We’re going to do this real fast; for 131:

Haskell = Ocaml + Better syntax

*We assume you are familiar with Ocaml*

So: we’ll learn Haskell by comparison.

## Type Ascription

**Ocaml** uses `:`

for type ascription

`e : t`

means`e`

has type`t`

`(12 : int)`

vs.

**Haskell** uses `::`

for type ascription

`e :: t`

means`e`

has type`t`

`(12 :: Int)`

## Function Definitions and Calls

**Ocaml**

```
(* val incr : int -> int *)
let incr x = x + 1
let eleven = incr 10
```

vs

**Haskell**

```
incr :: Int -> Int
incr x = x + 1
eleven = incr 10
```

`let`

not needed for top-level binding.

## Pattern Matching

**Ocaml**

```
(* val listSum : int list -> int list *)
let rec listSum xs = match xs with
| [] -> 0
| (x::xs') -> x + listSum xs'
```

vs

**Haskell**

```
listSum :: [Int] -> [Int]
listSum xs = case xs of
[] -> 0
x:xs' -> x + listSum xs'
```

or better,

```
listSum :: [Int] -> [Int]
listSum [] = 0
listSum (x:xs) = x + listSum xs
```

Haskell allows **different equations** for different cases.

## Colon vs. Double-Colon

**Ocaml**

- uses
`::`

for*“cons”* - uses
`:`

for*“has type”*

vs

**Haskell**

- uses
`:`

for*“cons”* - uses
`::`

for*“has type”*

A handy table

Operator | Ocaml | Haskell |
---|---|---|

`::` |
“cons” | “has type” |

`:` |
“has type” | “cons” |

## Local Variables

**Ocaml**

```
(* val filter : ('a -> bool) -> 'a list -> 'a list *)
let filter f xs = match xs with
| [] -> []
| x::xs' -> let rest = filter f xs' in
if f x then x :: rest else rest
```

vs

**Haskell**

```
filter :: (a -> Bool) -> [a] -> [a]
filter f [] = []
filter f (x:xs) let rest = filter f xs' in
if f x then x:rest else rest
```

## QUIZ: Local Variables

```
quiz = x + y
where
x = 0
y = 1
```

What is the value of `quiz`

?

A. Syntax error B. Type Error C. `0`

D. `1`

E. Other

## QUIZ: Local Variables

```
quiz = x + y
where
x = 0
y = x + 1
```

What is the value of `quiz`

?

A. Syntax error B. Type Error C. `0`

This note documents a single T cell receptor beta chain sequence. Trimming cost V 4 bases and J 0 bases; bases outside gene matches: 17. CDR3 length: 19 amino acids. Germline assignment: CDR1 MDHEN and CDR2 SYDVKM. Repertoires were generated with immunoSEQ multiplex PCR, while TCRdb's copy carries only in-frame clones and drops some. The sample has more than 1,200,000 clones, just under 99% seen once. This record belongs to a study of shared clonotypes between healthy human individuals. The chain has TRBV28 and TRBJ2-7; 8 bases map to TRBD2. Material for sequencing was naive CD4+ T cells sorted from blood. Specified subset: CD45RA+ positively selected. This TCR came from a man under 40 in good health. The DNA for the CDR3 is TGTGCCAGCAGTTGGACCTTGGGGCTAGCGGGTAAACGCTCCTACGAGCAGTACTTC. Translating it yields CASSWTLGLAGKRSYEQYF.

D. `1`

E. Other

## QUIZ: Local Variables

```
quiz = x + y
where
y = x + 1
x = 0
```

What is the value of `quiz`

?

A. Syntax error B. Type Error C. `0`

D. `1`

E. Other

## QUIZ: Local Variables

```
quiz = x + y
where
y = x + 1
x = y
```

What is the value of `quiz`

?

A. Syntax error B. Type Error C. `0`

D. `1`

E. Other

## Local Variables (revisited)

So we can take

```
filter :: (a -> Bool) -> [a] -> [a]
filter f [] = []
filter f (x:xs) let rest = filter f xs' in
if f x then x:rest else rest
```

and write it better as

```
filter :: (a -> Bool) -> [a] -> [a]
filter f [] = []
filter f (x:xs) = if f x then x:rest else rest
where
rest = filter f xs'
```

**where** lets you pull local variables aside:

- meaning
*exactly same as*`let`

, but - can specify them in
*any*order.

(Seems strange at first, but truly beautiful.)

## Anonymous Functions

**Ocaml**

```
(* val negate : ('a -> bool) -> 'a -> bool *)
let negate f = fun x -> not (f x)
```

vs

**Haskell**

```
negate :: (a -> Bool) -> a -> Bool
negate f = \x -> not (f x)
```

Very similar: Ocaml’s `fun`

is replaced with Haskell’s `\`

## Tuples and Lists

**Ocaml**

```
(* val partition: ('a -> bool) -> 'a list -> ('a list * 'a list) *)
let partition f xs = (filter f xs, filter (negate f) xs)
```

vs

**Haskell**

```
partition :: (a -> Bool) -> [a] -> ([a], [a])
partition f xs = (filter f xs, filter (negate f) xs)
```

**Note**

- Haskell uses
`(t1, t2)`

vs Ocaml’s`(t1 * t2)`

- Haskell uses
`[t]`

vs Ocaml’s`t list`

## Larger Example

**Ocaml**

```